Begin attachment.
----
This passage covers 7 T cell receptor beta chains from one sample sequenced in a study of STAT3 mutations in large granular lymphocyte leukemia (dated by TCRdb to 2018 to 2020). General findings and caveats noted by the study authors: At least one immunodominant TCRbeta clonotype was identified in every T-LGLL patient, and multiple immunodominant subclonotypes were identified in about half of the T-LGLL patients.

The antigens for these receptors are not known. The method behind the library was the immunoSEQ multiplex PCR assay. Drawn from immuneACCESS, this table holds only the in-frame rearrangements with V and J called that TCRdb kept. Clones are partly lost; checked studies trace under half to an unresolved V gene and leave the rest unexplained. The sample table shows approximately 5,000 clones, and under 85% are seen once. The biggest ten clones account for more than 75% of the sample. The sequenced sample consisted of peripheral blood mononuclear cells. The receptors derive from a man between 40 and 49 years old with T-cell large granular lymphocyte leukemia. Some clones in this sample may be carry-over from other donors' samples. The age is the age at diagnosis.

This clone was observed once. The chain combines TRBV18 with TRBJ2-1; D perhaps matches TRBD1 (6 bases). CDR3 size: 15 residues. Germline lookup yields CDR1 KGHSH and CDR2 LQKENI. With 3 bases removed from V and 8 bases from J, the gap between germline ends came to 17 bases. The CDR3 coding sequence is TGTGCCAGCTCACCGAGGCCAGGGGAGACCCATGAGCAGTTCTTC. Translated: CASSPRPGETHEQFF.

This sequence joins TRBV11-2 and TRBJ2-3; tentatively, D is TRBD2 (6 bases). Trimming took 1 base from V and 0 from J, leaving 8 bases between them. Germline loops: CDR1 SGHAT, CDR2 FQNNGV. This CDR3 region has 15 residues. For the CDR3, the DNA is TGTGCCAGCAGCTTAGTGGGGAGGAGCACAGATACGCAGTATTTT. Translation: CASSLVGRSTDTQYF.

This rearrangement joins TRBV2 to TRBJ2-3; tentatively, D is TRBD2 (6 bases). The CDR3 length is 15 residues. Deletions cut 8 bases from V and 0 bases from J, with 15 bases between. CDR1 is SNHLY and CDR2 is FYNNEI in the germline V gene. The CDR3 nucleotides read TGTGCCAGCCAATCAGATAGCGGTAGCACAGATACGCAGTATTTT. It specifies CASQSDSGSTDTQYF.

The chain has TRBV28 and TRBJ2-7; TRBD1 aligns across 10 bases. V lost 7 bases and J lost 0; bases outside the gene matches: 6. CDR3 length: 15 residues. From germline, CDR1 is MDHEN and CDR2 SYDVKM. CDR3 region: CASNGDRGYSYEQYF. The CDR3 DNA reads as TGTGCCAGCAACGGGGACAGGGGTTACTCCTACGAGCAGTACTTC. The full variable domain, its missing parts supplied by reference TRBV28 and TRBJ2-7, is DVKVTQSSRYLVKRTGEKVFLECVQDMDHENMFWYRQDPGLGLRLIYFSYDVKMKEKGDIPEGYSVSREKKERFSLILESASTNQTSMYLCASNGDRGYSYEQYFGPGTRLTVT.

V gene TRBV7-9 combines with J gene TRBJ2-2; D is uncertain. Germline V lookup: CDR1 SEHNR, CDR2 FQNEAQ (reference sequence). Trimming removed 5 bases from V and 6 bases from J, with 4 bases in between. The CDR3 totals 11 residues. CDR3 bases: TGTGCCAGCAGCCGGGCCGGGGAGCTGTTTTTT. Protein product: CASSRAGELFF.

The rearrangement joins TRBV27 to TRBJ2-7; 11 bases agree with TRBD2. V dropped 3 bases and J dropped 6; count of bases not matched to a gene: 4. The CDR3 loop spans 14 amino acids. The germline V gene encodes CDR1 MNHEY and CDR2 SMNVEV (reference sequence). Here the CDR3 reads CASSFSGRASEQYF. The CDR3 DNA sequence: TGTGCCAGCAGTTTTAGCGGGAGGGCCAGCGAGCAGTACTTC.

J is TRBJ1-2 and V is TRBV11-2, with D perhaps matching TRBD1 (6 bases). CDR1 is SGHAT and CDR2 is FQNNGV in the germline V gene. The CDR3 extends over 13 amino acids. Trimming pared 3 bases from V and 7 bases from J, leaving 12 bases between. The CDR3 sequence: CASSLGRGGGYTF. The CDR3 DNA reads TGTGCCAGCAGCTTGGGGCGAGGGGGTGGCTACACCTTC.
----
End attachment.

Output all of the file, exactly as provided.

This passage covers 7 T cell receptor beta chains from one sample sequenced in a study of STAT3 mutations in large granular lymphocyte leukemia (dated by TCRdb to 2018 to 2020). General findings and caveats noted by the study authors: At least one immunodominant TCRbeta clonotype was identified in every T-LGLL patient, and multiple immunodominant subclonotypes were identified in about half of the T-LGLL patients.

The antigens for these receptors are not known. The method behind the library was the immunoSEQ multiplex PCR assay. Drawn from immuneACCESS, this table holds only the in-frame rearrangements with V and J called that TCRdb kept. Clones are partly lost; checked studies trace under half to an unresolved V gene and leave the rest unexplained. The sample table shows approximately 5,000 clones, and under 85% are seen once. The biggest ten clones account for more than 75% of the sample. The sequenced sample consisted of peripheral blood mononuclear cells. The receptors derive from a man between 40 and 49 years old with T-cell large granular lymphocyte leukemia. Some clones in this sample may be carry-over from other donors' samples. The age is the age at diagnosis.

This clone was observed once. The chain combines TRBV18 with TRBJ2-1; D perhaps matches TRBD1 (6 bases). CDR3 size: 15 residues. Germline lookup yields CDR1 KGHSH and CDR2 LQKENI. With 3 bases removed from V and 8 bases from J, the gap between germline ends came to 17 bases. The CDR3 coding sequence is TGTGCCAGCTCACCGAGGCCAGGGGAGACCCATGAGCAGTTCTTC. Translated: CASSPRPGETHEQFF.

This sequence joins TRBV11-2 and TRBJ2-3; tentatively, D is TRBD2 (6 bases). Trimming took 1 base from V and 0 from J, leaving 8 bases between them. Germline loops: CDR1 SGHAT, CDR2 FQNNGV. This CDR3 region has 15 residues. For the CDR3, the DNA is TGTGCCAGCAGCTTAGTGGGGAGGAGCACAGATACGCAGTATTTT. Translation: CASSLVGRSTDTQYF.

This rearrangement joins TRBV2 to TRBJ2-3; tentatively, D is TRBD2 (6 bases). The CDR3 length is 15 residues. Deletions cut 8 bases from V and 0 bases from J, with 15 bases between. CDR1 is SNHLY and CDR2 is FYNNEI in the germline V gene. The CDR3 nucleotides read TGTGCCAGCCAATCAGATAGCGGTAGCACAGATACGCAGTATTTT. It specifies CASQSDSGSTDTQYF.

The chain has TRBV28 and TRBJ2-7; TRBD1 aligns across 10 bases. V lost 7 bases and J lost 0; bases outside the gene matches: 6. CDR3 length: 15 residues. From germline, CDR1 is MDHEN and CDR2 SYDVKM. CDR3 region: CASNGDRGYSYEQYF. The CDR3 DNA reads as TGTGCCAGCAACGGGGACAGGGGTTACTCCTACGAGCAGTACTTC. The full variable domain, its missing parts supplied by reference TRBV28 and TRBJ2-7, is DVKVTQSSRYLVKRTGEKVFLECVQDMDHENMFWYRQDPGLGLRLIYFSYDVKMKEKGDIPEGYSVSREKKERFSLILESASTNQTSMYLCASNGDRGYSYEQYFGPGTRLTVT.

V gene TRBV7-9 combines with J gene TRBJ2-2; D is uncertain. Germline V lookup: CDR1 SEHNR, CDR2 FQNEAQ (reference sequence). Trimming removed 5 bases from V and 6 bases from J, with 4 bases in between. The CDR3 totals 11 residues. CDR3 bases: TGTGCCAGCAGCCGGGCCGGGGAGCTGTTTTTT. Protein product: CASSRAGELFF.

The rearrangement joins TRBV27 to TRBJ2-7; 11 bases agree with TRBD2. V dropped 3 bases and J dropped 6; count of bases not matched to a gene: 4. The CDR3 loop spans 14 amino acids. The germline V gene encodes CDR1 MNHEY and CDR2 SMNVEV (reference sequence). Here the CDR3 reads CASSFSGRASEQYF. The CDR3 DNA sequence: TGTGCCAGCAGTTTTAGCGGGAGGGCCAGCGAGCAGTACTTC.

J is TRBJ1-2 and V is TRBV11-2, with D perhaps matching TRBD1 (6 bases). CDR1 is SGHAT and CDR2 is FQNNGV in the germline V gene. The CDR3 extends over 13 amino acids. Trimming pared 3 bases from V and 7 bases from J, leaving 12 bases between. The CDR3 sequence: CASSLGRGGGYTF. The CDR3 DNA reads TGTGCCAGCAGCTTGGGGCGAGGGGGTGGCTACACCTTC.